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This test is designed to validate the feature Features/SSSDByDefault. The test requires an existing LDAP server to perform several identity and authentication actions.

Testing for the SSSD by Default Test Day?
If you are testing during the SSSD by Default Test Day, you may use the server information provided on the test day wiki. Otherwise, you will need a LDAP server to connect with to perform this test.

How to test

  1. Prepare your system by configuring Package-x-generic-16.pngfirstboot to start on boot. As an authorized user, run the commands listed below. Once complete, reboot your system.
    rm -f /etc/sysconfig/firstboot
    /sbin/chkconfig firstboot on
  2. At firstboot, proceed to the Create User step and select Use Network Login... to start the Authentication Configuration (see Image:Screenshot-firstboot.png)
  3. In the Authentication Configuration application, under the Identity & Authentication tab set User Account Database to LDAP and make the configuration changes listed below.
    • Enter a valid Search Base DN
    • Enter a LDAP server in the field Server. Use the format ldaps://my.ldap.server
    • Select Download CA Certificate... and enter the certificate URL
  4. Also in the Authentication Configuration application, under the Identity & Authentication tab set Authentication Method to LDAP password (see Image:Screenshot-LDAP Authentication Configuration.png)
  5. When finished, select Apply and complete the remaining steps in firstboot as desired.
  6. When the graphical login screen appears, login to the system using a valid LDAP username and password.
  7. Open a terminal application, and check whether you can query for information about other LDAP users. For example, if using the Test Day login information you might run a commands similar to:
    getent passwd sssdtest10002
    getent group sssdgroup20002
    finger sssdtest10002
  8. Change the password for the logged in LDAP user. This can be accomplished by starting SystemPreferencesAbout me, then selecting Change Password. Or you can run the command passwd from a terminal application. After changing the password, logout of the desktop.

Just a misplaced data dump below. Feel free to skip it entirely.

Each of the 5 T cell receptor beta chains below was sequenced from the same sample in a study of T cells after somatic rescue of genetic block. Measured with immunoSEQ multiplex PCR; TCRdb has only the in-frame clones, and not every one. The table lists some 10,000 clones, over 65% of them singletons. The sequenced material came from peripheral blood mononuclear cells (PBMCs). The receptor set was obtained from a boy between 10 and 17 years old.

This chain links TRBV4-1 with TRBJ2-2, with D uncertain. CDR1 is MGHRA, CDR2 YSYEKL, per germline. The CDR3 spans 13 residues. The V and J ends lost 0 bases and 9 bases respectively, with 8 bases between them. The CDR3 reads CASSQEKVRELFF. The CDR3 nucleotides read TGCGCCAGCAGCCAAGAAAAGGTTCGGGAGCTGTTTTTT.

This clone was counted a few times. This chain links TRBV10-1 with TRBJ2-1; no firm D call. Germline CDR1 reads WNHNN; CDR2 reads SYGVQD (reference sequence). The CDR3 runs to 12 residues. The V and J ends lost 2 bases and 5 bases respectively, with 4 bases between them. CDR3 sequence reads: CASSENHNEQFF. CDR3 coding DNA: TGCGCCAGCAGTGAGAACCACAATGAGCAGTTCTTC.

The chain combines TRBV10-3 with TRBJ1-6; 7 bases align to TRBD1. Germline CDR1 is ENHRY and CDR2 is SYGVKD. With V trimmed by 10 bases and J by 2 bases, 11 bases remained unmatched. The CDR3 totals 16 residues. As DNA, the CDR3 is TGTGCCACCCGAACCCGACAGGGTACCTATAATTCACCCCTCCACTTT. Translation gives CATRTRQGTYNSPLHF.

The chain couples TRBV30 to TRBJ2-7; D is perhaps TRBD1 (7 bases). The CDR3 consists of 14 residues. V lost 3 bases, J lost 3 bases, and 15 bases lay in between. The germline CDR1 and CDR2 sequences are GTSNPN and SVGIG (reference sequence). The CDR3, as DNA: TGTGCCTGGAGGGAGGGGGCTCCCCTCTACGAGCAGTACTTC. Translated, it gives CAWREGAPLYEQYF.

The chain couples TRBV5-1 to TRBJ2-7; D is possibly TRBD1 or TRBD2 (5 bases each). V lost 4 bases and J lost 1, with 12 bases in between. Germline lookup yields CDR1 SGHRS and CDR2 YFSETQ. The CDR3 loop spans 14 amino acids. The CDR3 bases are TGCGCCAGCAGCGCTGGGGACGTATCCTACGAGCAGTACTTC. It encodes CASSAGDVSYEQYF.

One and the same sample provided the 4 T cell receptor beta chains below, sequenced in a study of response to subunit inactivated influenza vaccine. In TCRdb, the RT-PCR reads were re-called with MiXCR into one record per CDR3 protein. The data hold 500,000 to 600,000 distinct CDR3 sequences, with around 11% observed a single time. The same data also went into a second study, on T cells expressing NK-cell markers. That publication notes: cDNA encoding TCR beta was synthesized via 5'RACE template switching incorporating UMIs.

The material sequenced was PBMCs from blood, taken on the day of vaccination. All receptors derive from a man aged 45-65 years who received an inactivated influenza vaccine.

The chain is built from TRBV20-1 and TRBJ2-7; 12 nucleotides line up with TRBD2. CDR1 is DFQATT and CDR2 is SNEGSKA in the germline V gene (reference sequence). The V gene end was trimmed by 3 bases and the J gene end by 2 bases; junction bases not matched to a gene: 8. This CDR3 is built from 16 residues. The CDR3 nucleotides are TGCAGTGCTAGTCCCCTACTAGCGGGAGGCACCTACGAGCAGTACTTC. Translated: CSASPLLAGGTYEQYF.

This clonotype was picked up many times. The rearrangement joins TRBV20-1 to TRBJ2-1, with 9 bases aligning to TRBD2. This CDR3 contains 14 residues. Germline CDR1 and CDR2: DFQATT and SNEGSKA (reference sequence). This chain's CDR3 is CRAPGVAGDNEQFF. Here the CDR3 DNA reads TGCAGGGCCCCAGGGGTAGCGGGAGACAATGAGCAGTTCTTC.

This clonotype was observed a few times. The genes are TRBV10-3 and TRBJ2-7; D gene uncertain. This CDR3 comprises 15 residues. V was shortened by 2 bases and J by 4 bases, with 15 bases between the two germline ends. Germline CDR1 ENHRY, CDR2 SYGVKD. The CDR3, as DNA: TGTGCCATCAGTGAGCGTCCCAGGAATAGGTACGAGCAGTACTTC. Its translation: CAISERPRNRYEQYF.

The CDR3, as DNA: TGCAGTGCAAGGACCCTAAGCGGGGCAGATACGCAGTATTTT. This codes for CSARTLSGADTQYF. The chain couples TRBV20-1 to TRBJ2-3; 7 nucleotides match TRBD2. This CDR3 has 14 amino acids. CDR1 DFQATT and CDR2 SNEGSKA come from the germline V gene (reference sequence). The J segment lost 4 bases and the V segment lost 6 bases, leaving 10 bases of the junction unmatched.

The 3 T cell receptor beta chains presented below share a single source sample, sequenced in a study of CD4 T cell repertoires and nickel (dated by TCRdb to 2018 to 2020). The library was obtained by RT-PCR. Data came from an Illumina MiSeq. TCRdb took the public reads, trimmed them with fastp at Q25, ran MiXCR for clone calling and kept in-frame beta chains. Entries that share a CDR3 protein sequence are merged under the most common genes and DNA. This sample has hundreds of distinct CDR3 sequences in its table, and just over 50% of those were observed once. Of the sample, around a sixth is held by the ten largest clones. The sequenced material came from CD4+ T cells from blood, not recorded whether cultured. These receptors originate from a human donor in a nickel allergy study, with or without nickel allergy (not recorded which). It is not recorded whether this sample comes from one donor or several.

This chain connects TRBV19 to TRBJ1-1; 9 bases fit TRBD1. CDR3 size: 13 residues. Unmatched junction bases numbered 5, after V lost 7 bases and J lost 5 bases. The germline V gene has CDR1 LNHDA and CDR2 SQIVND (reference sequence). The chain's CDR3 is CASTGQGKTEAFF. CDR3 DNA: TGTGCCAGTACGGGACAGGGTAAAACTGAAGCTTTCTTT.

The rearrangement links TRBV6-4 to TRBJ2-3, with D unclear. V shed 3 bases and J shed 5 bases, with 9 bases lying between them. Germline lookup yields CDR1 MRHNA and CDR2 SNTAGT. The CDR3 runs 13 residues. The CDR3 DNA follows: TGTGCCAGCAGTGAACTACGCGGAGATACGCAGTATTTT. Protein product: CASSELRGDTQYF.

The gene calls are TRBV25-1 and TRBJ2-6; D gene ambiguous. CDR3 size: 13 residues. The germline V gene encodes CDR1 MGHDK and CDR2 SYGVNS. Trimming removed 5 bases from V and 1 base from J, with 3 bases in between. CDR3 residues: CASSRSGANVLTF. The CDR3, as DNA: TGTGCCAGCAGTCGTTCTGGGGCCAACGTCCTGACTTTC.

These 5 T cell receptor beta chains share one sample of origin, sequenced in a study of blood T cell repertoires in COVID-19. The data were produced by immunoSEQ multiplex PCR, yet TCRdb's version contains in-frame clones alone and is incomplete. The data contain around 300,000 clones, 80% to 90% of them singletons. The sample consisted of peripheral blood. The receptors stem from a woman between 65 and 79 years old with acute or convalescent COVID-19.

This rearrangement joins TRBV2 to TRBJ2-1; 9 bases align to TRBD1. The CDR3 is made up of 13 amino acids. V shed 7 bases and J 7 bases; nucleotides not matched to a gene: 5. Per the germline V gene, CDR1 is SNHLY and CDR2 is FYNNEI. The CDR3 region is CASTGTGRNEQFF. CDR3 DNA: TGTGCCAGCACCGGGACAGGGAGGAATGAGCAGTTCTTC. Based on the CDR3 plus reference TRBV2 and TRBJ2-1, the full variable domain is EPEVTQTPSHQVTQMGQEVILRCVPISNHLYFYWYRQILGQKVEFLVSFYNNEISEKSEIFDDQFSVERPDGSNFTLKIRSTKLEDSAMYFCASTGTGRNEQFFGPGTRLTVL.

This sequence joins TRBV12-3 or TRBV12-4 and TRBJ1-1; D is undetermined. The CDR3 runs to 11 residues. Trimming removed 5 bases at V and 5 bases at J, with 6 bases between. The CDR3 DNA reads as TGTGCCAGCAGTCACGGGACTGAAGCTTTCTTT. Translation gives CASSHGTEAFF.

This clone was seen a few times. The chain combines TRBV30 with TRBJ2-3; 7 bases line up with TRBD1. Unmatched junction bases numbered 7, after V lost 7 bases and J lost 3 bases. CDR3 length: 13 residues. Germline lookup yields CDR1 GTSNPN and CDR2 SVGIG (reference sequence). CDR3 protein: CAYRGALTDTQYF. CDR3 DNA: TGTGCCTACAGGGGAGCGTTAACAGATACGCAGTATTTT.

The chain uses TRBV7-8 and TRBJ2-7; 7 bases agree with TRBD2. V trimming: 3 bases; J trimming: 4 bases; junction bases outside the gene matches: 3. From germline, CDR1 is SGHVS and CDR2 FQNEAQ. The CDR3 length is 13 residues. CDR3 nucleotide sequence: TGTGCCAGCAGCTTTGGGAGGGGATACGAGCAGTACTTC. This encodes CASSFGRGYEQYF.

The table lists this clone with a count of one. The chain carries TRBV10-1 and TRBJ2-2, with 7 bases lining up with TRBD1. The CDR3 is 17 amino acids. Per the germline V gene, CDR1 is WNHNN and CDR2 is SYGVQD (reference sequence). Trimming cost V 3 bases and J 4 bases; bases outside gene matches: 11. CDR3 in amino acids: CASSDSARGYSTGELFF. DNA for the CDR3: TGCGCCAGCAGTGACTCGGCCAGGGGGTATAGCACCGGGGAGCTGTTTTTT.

9. Let's confirm the password change by logging into using the same LDAP user, but with the new password. Once logged in, use the same procedure to revert the LDAP user password to the original value.
  10. Finally, login to your system over the network. For example, use ssh to login to your local system by typing:
    ssh $USER@localhost

Expected Results

  1. Firstboot is configured to start without error
  2. and starts on boot
  3. The Authentication Configuration application starts and completes without error
  4. The Authentication Configuration writes configuration information to /etc/sssd/sssd.conf that includes the following details:
    ldap_id_use_start_tls = False
    cache_credentials = True
    ldap_search_base = dc=example,dc=com
    krb5_realm = EXAMPLE.COM
    chpass_provider = ldap
    id_provider = ldap
    auth_provider = ldap
    debug_level = 0
    min_id = 1000
    ldap_uri = ldaps://
    krb5_kdcip =
  5. Login to the graphical desktop is successful using a valid LDAP username and password
  6. The commands getent and finger return information about LDAP users. Sample output appears below.
    getent passwd sssdtest10001
    sssdtest10001:*:10001:20001:SSSD 10001 test user:/home/sssdtest10001:/bin/bash
    finger sssdtest10001
    Login: sssdtest10001 Name: SSSD 10001 test user
    Directory: /home/sssdtest10001 Shell: /bin/bash
    On since Mon Mar 29 15:57 (IST) on pts/2 from localhost
  7. Whether using a graphical utility, or the command passwd, the password is successfully changed
  8. The new password is accepted when logging into the desktop
  9. You are able to login to your system using a remote shell command such as ssh